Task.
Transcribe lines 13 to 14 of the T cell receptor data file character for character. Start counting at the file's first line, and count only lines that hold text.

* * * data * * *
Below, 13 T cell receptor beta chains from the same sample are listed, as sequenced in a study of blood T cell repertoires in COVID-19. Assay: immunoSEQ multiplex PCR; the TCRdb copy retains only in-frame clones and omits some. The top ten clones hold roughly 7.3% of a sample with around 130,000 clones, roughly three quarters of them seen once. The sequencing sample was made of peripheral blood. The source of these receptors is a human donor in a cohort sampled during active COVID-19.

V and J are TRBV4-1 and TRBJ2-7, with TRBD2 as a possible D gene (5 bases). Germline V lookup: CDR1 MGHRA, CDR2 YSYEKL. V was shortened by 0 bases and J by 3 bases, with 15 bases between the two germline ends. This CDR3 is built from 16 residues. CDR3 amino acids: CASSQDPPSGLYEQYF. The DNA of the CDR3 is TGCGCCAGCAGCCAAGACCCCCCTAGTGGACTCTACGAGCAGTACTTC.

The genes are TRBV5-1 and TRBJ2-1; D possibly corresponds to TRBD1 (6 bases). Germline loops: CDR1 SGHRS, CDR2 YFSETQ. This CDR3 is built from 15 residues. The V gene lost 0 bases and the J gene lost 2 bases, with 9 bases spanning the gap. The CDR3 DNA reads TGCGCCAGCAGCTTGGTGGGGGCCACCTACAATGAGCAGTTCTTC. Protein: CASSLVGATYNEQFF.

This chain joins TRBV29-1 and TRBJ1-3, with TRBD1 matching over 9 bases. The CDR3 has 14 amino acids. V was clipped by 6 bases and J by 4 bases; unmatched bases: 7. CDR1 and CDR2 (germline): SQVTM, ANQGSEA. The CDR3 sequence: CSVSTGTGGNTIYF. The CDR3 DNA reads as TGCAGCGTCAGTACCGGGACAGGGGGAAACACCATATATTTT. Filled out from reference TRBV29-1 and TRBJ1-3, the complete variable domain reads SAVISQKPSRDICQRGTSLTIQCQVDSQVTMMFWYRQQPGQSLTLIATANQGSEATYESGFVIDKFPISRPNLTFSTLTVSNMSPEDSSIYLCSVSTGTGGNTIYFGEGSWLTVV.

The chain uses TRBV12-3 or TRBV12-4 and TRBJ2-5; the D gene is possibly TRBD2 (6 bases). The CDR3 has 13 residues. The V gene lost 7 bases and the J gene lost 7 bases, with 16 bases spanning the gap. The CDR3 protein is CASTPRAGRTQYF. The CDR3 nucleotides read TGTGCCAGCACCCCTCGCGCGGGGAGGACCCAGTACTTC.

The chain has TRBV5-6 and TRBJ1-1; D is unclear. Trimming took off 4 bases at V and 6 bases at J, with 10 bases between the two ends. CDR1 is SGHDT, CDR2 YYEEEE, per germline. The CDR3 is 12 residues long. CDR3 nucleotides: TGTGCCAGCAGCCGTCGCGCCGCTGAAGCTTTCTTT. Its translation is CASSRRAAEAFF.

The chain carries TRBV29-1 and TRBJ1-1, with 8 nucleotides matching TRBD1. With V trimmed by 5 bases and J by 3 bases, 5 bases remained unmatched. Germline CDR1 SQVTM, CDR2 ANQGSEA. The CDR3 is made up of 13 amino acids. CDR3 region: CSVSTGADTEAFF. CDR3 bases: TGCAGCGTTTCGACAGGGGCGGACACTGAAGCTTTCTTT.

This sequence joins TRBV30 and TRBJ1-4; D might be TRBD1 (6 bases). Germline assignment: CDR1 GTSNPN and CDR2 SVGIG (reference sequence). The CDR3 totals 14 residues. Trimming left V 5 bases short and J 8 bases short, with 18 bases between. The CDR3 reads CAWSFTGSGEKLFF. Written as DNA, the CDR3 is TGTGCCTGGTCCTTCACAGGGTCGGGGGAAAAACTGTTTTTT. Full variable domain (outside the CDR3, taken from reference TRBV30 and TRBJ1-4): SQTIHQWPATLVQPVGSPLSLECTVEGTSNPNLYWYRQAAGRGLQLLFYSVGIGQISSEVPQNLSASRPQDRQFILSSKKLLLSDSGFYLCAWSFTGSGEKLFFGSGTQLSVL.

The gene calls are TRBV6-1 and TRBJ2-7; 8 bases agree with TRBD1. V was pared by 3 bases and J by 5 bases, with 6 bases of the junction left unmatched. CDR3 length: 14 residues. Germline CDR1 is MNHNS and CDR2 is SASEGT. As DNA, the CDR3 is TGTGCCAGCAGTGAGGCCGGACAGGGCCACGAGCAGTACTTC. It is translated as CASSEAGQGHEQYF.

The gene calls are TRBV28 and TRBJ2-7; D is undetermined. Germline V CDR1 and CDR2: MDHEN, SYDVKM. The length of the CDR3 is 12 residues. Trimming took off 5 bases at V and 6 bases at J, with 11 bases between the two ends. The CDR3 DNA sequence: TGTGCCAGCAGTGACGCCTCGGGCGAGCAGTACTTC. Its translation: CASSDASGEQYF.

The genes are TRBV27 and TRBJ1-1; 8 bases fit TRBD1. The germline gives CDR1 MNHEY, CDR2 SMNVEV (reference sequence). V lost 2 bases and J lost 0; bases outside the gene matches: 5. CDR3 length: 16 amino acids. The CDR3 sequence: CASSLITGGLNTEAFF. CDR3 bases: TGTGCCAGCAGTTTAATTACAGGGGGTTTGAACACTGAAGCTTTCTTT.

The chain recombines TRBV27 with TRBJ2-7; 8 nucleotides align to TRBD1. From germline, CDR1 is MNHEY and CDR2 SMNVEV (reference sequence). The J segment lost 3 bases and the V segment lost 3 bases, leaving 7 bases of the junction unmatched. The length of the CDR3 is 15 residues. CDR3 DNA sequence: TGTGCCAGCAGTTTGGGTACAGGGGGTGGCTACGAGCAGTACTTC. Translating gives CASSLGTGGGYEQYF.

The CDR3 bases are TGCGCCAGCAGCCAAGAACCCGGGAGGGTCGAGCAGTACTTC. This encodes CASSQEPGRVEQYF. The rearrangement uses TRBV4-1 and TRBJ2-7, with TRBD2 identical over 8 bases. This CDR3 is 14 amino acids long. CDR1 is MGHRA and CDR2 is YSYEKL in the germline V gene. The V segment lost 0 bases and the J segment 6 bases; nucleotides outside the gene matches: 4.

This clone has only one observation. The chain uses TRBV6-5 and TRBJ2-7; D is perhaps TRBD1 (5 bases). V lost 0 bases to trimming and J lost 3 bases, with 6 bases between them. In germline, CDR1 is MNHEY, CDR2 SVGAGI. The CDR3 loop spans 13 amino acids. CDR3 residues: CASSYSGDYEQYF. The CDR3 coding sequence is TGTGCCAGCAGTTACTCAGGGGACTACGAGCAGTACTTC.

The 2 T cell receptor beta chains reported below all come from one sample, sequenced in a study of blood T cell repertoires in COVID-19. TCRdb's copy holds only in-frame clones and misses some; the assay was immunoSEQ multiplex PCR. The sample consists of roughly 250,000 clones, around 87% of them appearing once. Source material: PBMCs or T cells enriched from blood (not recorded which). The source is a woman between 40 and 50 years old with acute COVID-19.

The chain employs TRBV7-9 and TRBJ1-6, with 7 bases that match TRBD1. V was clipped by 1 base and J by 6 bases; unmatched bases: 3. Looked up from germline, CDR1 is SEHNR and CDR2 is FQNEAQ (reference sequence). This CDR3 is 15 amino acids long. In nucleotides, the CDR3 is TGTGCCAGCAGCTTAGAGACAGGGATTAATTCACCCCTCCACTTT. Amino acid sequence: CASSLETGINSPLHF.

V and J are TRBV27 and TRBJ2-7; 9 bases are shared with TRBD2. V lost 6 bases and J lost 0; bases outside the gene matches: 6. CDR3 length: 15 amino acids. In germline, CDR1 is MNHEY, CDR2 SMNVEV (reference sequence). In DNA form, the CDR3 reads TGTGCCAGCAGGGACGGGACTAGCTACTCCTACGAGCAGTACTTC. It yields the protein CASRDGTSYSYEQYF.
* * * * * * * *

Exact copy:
The CDR3 bases are TGCGCCAGCAGCCAAGAACCCGGGAGGGTCGAGCAGTACTTC. This encodes CASSQEPGRVEQYF. The rearrangement uses TRBV4-1 and TRBJ2-7, with TRBD2 identical over 8 bases. This CDR3 is 14 amino acids long. CDR1 is MGHRA and CDR2 is YSYEKL in the germline V gene. The V segment lost 0 bases and the J segment 6 bases; nucleotides outside the gene matches: 4.

This clone has only one observation. The chain uses TRBV6-5 and TRBJ2-7; D is perhaps TRBD1 (5 bases). V lost 0 bases to trimming and J lost 3 bases, with 6 bases between them. In germline, CDR1 is MNHEY, CDR2 SVGAGI. The CDR3 loop spans 13 amino acids. CDR3 residues: CASSYSGDYEQYF. The CDR3 coding sequence is TGTGCCAGCAGTTACTCAGGGGACTACGAGCAGTACTTC.